Thursday, May 8, 2014

The Architecture of Diplomacy: The British Ambassador's Residence in Washington

While I prepare a series of lengthier posts I wanted to share with you an astonishing new book that has recently been released, The Architecture of Diplomacy: The British Ambassador's Residence in Washington.
I was fortunate enough to receive an invitation to a media preview of the book as well as a tour of the residence by the authors as well as the Ambassador, Sir Peter Westmacott, and his wife Susie.  I pass this famous structure by one of my favorite architects, Edwin Lutyens, weekly but had never been behind the iron gates. Needless to say it was a thrill!
I wanted to wet your appetite with these gorgeous photographs from the book by photographer Eric Sander before sharing with you my own detail snapshots and information about this extraordinary house in later posts.
The main stair-hall has a very 'on trend' gallery of stunning prints from the UK Government Art Collection. Far from a new decorating device however, these gallery walls are a contemporary interpretation of the print rooms interiors that were popular in British country houses from as early as the 1750s.
So much to take in; the railing, the stone stair, gallery wall. The 118 framed prints feature portraits, country houses, botanical specimens, animals, views of London, cathedrals, churches, castles, as well as images relating to the embassy itself.
Built as an embassy in 1930 (unlike most current embassies in this city) this is naturally the perfect party house. The main floor is 1/2 circulation space with the other public areas consisting of a grand ballroom, seen above, a drawing room and a dining room.
 Every room is picture perfect, even the private study of the ambassador above.
 The last public room is of course the garden. I look forward to sharing much about this as well.
My favorite room, and probably the most stunning stair I have ever seen, was the private stair up to the 2nd floor where the ambassador's apartment and guest rooms are housed.
The book contains many more inspirational images that won't disappoint: definitely add this tome to your design library! Stay tuned for more details of the British Embassy.
All photos courtesy of Eric Sanders from The Architecture of Diplomacy.


John J. Tackett said...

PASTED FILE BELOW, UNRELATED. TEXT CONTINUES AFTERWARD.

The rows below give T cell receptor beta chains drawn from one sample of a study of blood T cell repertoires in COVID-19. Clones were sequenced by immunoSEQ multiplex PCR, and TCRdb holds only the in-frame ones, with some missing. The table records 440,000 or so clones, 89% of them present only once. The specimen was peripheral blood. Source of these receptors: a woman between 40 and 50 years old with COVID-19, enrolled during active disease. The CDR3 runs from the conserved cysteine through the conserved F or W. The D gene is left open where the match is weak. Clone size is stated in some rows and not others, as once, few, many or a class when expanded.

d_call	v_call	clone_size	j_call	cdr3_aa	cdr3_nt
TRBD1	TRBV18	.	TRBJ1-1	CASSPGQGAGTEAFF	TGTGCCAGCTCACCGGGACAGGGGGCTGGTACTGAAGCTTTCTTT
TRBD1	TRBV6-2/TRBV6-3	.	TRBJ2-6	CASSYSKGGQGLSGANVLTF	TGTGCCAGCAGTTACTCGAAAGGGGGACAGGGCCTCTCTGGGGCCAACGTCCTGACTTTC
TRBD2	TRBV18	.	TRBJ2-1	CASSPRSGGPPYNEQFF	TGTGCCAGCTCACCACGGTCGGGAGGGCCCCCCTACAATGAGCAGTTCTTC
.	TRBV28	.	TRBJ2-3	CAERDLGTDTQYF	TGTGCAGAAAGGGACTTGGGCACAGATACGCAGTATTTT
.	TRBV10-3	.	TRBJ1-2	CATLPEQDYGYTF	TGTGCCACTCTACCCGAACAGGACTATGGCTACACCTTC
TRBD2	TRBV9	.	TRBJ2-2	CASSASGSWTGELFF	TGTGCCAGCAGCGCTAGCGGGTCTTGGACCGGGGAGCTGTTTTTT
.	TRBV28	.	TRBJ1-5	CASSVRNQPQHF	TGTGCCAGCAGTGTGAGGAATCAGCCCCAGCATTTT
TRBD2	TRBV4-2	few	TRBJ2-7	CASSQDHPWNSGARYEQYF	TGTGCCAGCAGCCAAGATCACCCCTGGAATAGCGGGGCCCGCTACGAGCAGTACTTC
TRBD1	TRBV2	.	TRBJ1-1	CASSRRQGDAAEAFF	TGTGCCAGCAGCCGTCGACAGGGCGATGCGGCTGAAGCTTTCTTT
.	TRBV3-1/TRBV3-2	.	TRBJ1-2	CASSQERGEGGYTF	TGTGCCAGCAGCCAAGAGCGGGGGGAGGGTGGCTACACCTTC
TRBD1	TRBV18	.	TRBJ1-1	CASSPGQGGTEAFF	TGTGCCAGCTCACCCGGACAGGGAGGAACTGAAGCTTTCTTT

Fantastic! Surely the most wonderful of all the ambassador residences in DC. And the only Edwin Lutyens building in North America.
_ The Devoted Classicist

Blue said...

Oh, yes! I'm lying in bed requesting the Celt stop his reading and order this book. Apparently I'm imperious after three bourbons. Perhaps, but I want this book!

columnist said...

I had no idea it was so palatial, and it is an unusual side of Lutyens's architecture I had not seen. The display of the prints is very fresh, (compared to say oil portraits which one might expect to see there instead), and personally I wholly approve of the complete symmetry). I shall go and have three Bourbons and get imperious, a la Blue. (Oh, no, wait it's 11 am.)

Stephilius said...

Ohhh.... Wonderful. Can't wait for your posts. : )

Karena Albert said...

You have intrigued me Stefan! That stairway, the patterned floor of the garden, 118 framed prints! I would love to peruse this book!

The Arts by Karena

Mark Ruffner said...

Thanks for the link to the earlier Lutyens posting, Stefan. I see that elegant stair railings were a regular Lutyens touch, and what an impact just that one detail can make!

home before dark said...

Lucky YOU! Looking forward to your reports.

Row homes and Cobblestones said...

Happy Friday!
Indeed every room is picture perfect, grandeur and grace. How exciting that you toured this magnificent masterpiece of symmetry. The stairs are sheer art, oh how I love the black & white garden room checkerboard floor with the perfectly manicured topiaries. Gotta check out this book as I wait for you to post further.

My Notting Hill said...

OMG - this is fabulous!! Looking forward to more posts on it.